This E Ink ‘Phone’ Is Actually a Pocket-Sized Screen That Wirelessly Connects to Your Real Smartphone

This E Ink ‘Phone’ Is Actually a Pocket-Sized Screen That Wirelessly Connects to Your Real Smartphone

Although E Ink’s electronic paper technology thrives on devices like e-readers and e-notes, it’s less ideal for devices designed for far more than just reading and note-taking. So while Dasung’s new Link might look like a phone, it’s actually a pocket-friendly E Ink screen that’s designed to occasionally connect to a user’s more capable smartphone.

In recent years, with the arrival of electronic paper screens that can display full colour text and images, we’ve seen a handful of companies release E Ink-based smartphones designed to make staring at them for hours easier on the eyes, and to leverage the low power consumption of E Ink screens to help maximise a mobile device’s battery life. But the limitations of electronic paper technology, including screens with low refresh rates, have meant these devices, like the Hisense A5C we tested back in 2020, have been kind of awful.

We’ve been spoiled by the beautiful full colour, high resolution screens on smartphones from Apple, Google, and Samsung, so with its new E Ink-based Link, Dasung isn’t trying to compete with any of those devices. The Link might look like a smartphone, but it’s instead designed to connect to Apple or Android-based devices wirelessly, or with a cable tether, and serve as a compact external display that just so happens to bring with it the benefits of electronic paper technology for certain tasks.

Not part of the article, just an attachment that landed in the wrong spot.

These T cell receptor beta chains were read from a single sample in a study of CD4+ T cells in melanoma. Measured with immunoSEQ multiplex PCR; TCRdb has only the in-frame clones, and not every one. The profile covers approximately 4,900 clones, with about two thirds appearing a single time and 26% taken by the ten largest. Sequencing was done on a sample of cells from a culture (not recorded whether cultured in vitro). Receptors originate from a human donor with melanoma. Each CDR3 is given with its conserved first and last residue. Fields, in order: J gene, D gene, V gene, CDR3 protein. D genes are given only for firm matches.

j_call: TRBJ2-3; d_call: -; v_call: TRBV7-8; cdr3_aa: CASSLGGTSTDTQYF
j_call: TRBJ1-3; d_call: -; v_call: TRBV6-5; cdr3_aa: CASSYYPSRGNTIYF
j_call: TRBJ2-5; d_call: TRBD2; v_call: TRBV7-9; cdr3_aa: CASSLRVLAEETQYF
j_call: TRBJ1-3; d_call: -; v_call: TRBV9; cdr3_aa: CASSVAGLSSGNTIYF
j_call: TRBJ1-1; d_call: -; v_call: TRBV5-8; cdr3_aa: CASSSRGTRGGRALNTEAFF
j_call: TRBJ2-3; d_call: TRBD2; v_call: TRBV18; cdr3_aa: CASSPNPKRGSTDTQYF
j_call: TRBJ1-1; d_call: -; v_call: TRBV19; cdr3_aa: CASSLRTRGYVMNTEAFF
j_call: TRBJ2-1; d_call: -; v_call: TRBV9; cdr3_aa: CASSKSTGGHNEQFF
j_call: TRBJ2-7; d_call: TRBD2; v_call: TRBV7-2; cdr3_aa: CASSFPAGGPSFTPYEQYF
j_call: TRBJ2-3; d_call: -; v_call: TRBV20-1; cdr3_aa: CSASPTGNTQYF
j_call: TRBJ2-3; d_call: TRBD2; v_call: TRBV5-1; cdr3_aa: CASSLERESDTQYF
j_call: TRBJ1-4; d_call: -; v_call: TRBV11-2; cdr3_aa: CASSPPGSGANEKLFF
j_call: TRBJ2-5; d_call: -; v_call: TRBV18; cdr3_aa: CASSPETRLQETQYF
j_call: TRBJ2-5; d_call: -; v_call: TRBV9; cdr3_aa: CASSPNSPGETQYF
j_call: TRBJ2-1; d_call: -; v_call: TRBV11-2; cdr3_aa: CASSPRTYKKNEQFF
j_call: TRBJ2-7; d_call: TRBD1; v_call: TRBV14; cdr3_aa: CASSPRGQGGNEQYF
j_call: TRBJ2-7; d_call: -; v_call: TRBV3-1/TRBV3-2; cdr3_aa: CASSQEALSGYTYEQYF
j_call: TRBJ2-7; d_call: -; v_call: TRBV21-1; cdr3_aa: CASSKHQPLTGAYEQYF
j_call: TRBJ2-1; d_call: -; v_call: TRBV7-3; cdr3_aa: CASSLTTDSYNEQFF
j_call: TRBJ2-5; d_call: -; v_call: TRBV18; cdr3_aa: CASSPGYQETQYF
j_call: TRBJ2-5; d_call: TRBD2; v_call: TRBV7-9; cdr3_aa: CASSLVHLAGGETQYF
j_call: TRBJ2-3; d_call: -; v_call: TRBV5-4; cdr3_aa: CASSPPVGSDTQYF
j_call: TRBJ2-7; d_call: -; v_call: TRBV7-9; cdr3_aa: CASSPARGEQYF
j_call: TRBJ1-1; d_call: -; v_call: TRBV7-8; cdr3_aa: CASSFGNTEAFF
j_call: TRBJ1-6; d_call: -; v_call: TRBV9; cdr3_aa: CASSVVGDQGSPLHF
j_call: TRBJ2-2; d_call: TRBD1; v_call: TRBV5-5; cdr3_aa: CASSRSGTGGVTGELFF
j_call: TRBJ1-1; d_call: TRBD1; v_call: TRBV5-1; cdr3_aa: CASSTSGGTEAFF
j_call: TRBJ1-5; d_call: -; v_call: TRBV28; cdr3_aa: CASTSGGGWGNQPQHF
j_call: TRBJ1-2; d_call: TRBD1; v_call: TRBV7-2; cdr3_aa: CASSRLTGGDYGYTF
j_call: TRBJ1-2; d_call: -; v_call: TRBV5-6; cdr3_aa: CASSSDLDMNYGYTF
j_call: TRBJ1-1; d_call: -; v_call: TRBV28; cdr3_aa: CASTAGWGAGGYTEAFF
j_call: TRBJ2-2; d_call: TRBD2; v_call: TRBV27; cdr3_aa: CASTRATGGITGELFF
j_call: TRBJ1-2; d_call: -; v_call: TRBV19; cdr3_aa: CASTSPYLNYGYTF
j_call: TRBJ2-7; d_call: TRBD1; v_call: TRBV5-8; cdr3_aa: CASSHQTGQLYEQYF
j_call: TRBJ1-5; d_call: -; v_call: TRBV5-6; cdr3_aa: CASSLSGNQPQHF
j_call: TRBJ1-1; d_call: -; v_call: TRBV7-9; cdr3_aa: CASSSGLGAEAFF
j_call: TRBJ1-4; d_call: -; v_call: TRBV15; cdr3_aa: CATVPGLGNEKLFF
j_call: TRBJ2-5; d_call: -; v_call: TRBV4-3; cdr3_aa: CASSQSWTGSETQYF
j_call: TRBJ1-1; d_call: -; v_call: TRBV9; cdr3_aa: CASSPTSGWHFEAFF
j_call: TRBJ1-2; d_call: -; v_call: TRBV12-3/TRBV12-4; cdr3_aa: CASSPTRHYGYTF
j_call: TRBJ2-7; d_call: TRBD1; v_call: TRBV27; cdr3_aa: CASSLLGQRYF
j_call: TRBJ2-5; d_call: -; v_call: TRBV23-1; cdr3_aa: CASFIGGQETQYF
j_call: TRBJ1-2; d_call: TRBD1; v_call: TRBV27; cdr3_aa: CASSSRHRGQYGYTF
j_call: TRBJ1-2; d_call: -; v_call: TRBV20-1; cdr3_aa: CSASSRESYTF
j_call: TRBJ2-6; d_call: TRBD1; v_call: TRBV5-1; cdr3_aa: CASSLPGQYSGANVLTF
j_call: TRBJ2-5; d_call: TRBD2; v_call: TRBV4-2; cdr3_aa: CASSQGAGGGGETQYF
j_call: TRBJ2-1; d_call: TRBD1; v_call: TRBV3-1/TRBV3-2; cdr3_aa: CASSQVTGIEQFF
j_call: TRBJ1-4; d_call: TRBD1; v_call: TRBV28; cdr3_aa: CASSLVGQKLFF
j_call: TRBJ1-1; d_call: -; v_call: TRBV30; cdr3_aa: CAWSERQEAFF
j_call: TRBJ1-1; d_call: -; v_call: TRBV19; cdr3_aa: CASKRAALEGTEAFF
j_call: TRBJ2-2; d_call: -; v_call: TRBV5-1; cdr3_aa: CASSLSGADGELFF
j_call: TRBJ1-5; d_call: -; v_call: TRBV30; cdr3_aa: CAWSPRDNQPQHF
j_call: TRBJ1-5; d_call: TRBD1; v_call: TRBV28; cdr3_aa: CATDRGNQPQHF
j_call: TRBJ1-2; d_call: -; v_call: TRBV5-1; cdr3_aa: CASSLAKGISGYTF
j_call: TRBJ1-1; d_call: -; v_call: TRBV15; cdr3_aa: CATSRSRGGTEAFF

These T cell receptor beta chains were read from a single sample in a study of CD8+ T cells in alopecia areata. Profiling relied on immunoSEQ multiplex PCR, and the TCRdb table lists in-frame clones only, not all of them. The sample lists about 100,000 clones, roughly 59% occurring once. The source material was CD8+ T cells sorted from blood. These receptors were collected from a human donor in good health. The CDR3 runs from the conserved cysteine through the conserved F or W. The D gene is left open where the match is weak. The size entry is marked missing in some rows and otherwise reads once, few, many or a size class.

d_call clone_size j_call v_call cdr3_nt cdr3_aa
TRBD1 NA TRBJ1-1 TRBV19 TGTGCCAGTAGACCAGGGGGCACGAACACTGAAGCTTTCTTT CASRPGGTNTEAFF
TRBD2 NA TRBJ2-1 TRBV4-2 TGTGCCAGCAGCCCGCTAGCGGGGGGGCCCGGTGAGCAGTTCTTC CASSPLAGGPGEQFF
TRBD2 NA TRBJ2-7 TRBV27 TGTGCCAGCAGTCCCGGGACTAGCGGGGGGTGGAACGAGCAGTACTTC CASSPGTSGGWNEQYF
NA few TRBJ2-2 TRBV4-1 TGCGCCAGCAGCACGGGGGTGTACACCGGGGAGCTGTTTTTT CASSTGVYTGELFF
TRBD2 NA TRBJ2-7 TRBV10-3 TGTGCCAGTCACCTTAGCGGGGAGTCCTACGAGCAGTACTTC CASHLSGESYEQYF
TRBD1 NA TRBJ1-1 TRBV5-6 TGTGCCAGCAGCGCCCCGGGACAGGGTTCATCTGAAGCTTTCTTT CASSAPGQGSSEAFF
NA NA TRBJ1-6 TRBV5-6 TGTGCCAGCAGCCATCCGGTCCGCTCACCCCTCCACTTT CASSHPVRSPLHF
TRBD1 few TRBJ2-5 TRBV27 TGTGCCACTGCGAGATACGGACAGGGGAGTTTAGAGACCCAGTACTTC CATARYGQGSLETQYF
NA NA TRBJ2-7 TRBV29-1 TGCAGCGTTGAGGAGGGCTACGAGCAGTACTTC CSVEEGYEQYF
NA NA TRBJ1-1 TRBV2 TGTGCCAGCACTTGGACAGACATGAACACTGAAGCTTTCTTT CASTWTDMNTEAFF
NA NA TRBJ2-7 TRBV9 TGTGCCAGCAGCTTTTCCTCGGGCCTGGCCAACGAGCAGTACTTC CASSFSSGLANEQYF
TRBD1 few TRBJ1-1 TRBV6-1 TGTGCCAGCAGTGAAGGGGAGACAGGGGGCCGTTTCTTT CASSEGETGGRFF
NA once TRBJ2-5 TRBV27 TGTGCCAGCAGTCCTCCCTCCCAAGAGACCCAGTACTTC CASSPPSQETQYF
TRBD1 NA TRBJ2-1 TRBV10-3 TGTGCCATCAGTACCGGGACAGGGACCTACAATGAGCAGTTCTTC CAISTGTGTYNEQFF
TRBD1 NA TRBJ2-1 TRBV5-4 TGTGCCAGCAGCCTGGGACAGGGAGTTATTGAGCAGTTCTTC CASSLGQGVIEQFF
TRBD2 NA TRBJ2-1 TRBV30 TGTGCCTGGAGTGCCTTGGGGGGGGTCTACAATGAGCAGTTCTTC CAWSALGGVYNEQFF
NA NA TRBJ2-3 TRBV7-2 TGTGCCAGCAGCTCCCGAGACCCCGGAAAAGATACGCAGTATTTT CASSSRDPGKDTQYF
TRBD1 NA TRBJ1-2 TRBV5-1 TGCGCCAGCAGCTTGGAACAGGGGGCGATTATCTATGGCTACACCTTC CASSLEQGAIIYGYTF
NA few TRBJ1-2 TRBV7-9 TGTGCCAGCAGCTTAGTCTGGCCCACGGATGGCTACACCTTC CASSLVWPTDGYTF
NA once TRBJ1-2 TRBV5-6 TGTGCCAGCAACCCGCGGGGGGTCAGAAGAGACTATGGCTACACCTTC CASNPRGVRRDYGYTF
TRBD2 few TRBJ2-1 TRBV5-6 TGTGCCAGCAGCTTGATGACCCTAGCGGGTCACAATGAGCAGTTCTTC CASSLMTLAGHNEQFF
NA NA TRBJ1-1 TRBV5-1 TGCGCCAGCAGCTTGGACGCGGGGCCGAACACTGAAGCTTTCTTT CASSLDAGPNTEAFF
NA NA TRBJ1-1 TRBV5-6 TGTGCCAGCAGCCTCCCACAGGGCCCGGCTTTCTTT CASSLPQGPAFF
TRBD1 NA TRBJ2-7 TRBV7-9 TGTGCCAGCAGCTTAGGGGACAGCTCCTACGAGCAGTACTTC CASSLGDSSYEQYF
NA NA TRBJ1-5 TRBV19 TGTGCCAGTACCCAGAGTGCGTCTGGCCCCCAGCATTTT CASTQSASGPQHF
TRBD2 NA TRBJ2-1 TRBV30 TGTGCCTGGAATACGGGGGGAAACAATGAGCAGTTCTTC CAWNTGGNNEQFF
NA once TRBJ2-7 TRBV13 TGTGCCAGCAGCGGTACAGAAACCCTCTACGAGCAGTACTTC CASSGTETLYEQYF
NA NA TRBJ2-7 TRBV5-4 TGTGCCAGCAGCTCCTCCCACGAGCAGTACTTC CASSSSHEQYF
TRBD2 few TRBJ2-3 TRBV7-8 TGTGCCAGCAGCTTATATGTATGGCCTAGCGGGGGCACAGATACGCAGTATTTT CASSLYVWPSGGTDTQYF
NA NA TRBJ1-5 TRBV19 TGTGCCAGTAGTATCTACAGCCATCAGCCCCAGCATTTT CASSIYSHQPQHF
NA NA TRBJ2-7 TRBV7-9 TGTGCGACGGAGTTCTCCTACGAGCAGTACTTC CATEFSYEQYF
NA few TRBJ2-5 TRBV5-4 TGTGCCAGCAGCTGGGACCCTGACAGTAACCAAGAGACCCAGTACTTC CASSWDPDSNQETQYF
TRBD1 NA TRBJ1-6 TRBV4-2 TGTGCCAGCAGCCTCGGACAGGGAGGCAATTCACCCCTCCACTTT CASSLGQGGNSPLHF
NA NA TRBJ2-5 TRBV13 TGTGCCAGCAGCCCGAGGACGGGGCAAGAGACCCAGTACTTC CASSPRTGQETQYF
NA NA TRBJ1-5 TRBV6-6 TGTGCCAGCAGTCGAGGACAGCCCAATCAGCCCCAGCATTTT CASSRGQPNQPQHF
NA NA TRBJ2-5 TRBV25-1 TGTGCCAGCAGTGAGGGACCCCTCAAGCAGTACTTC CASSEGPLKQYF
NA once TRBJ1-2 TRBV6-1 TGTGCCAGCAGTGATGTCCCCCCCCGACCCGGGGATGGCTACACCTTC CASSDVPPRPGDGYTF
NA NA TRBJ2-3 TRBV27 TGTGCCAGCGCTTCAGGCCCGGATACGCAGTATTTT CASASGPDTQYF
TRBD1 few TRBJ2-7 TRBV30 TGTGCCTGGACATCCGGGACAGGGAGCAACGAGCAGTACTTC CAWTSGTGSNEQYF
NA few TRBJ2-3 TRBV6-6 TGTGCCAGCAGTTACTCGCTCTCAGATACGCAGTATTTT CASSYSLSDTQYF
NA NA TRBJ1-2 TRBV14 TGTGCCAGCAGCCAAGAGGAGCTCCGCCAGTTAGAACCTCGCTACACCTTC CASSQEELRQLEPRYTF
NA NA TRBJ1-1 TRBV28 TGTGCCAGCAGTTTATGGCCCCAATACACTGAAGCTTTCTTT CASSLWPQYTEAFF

The E Reader Channel has shared Dasung’s product launch video for the Link on YouTube (it starts at around the 9 minute, 12-second mark) and while it’s all in Chinese, some of the key features of the device have already been translated and shared online. It features a 6.7-inch black and white E Ink display with a 300 pixels per inch resolution, adjustable screen lighting, and touchscreen capabilities allowing the UI of a connected smartphone to be operated without having both devices open in front of a user.

The general idea is that users can switch to the Dasung Link for tasks like reading ebooks, emails, text-heavy websites, and even texting, while reaping the benefits of E Ink screens. And while Dasung does claim the Link offers a “Turbo” refresh mode that makes scrolling appear faster and smoother on its electronic paper display, users will still want to switch back to their smartphones for gaming or watching video content.

The Dasung Link is available for pre-order starting today in China in three different models: one that connects wirelessly to iOS devices, one that connects wirelessly to Android devices, and a thinner, less power-hungry model that skips wireless connectivity for a USB-C connection to certain smartphones from companies like Huawei and Samsung. Pricing details haven’t been announced yet, but we’re hoping the device is a closer match to basic e-reader models than the pricier E Ink smartphones we’ve seen released to date.